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Harry Newton's In Search of The Perfect Investment Technology Investor. Auction Rate Securities. Auction Rate Preferreds.

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9:00 AM EST Tuesday, July 8, 2008: More gloom and doom for the financial community.

The banking crisis will be much worse

Westport (USA) - The expected losses from the financial crisis will reach $1,600 billion ($1.6 trillion). To-date financial institutions have so far announced only $400 billion. The pessimistic forecast comes from a confidential study by Bridgewater Associates, the second largest hedge fund in the world.

"We are facing an avalanche of bad assets," says the study. "We have big doubts that the financial institutions will be able to have enough new capital in order to cover the losses," the authors write.

All my inheritances from Nigeria: I pray that no one who reads this column is stupid enough to fall for the Nigerian scams. Sample:


All I have to give them a couple of hundred dollars for processing fees (or whatever) and they'll send me zillions of dollars. This scheme works because dumb people actually believe it. The Department of Justice says millions of dollars are lost to 419 scams. Here's the definition:

419 Scam
A fraud, particularly one originating in Nigeria, in which a person is asked for money to help secure the release of a much larger sum and is promised a piece of the larger sum. The classic 419 scam asks the victim to help some hapless relative of a deposed despot get millions of dollars out of the con artist's country. The con artist offers the victim a percentage of this illusive pot of gold, hoping to suck the victim into paying all sorts of fees to get trunks of money out of Nigeria, Sierra Leone, the Philippines or whatever exotic locale the con artist chooses. In the end, the money is never sent, but the victims are often out thousands of dollars. 419 refers to the relevant section of the Criminal Code of Nigeria.

Robert Mugabe's house in Zimbabwe: 50 elite military guard the house 24/7. They're happy for the work. 85% of the country is unemployed and inflation is running at a million percent a year. The house has 30 bedrooms and sits in 44 acres of landscaped gardens. Underground steel and reinforced concrete bunkers have been built in case his people rebel.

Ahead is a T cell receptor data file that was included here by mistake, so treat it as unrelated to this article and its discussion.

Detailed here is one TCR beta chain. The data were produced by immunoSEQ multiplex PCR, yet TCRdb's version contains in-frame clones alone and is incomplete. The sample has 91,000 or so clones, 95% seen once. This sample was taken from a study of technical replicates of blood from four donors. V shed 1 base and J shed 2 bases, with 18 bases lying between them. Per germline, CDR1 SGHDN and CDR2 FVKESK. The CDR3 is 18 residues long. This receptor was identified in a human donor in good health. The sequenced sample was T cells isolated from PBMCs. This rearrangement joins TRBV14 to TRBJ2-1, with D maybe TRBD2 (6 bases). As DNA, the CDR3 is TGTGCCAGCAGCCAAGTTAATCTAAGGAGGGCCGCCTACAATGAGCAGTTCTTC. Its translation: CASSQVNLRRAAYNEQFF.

Shades of the White House, only larger.

Simple dining room.

Master bedroom.

Another view of the master bedroom, with master bed.

Simple fireplace. I'm guessing the gold fixtures are gold and the fireplace actually works.

Comfortable sitting room!

Bar on right.

Bathroom with gold faucets and gold hinges on the glass shower doors.

Only my sister could find FoxTown. She flies into Milan. They lose her luggage. She searches, finds FoxTown, 50 km north, just across the border in Switzerland. She rushes to FoxTown, picks up enough clothes for her 10-day ritzy cruise, starting in Venice the next day. Then her luggage turns up. Now she has twice the junk. She's so excited by FoxTown that she calls me from Venice to tell me the entire story of her unbelievable bargains. For more on my sister's exciting discovery, click on the logo:

Oy Veh
Three pious Jews dressed in long black coats with beards are playing golf.

A guy named Mulhaney wanted to play golf and this was the only threesome in which he could play.

So, he joins the Rabbis and plays 18 holes. At the end of the 18 holes, his score was 104.

The Rabbis had shot 69,70 and 72.

So, he says to the Rabbis "How come you guys shoot such good golf?"

The lead Rabbi says, "When you lead a religious life, join and attend the right synagogue, you are rewarded."

Mulhany, a true lover of golf, thinks, "What have I got to lose?" He finds a synagogue near his home, converts to Judaism, joins the synagogue, regularly attends services and leads a holy life.

A year later, he again plays golf with the three Rabbis. He shoots a 104 and they shoot a 69, 70 and 71.

He says to them: "OK, I converted. I joined a synagogue. I live a religious life and I still shoot a 104. "Why?"

"What synagogue did you join?" asks the lead Rabbi.

"Beth El."

"Schmuck, Beth El is for tennis!"

This column is about my personal search for the perfect investment. I don't give investment advice. For that you have to be registered with regulatory authorities, which I am not. I am a reporter and an investor. I make my daily column -- Monday through Friday -- freely available for three reasons: Writing is good for sorting things out in my brain. Second, the column is research for a book I'm writing called "In Search of the Perfect Investment." Third, I encourage my readers to send me their ideas, concerns and experiences. That way we can all learn together. My email address is . You can't click on my email address. You have to re-type it . This protects me from software scanning the Internet for email addresses to spam. I have no role in choosing the Google ads on this site. Thus I cannot endorse, though some look interesting. If you click on a link, Google may send me money. Please note I'm not suggesting you do. That money, if there is any, may help pay Michael's business school tuition. Read more about Google AdSense, click here and here.

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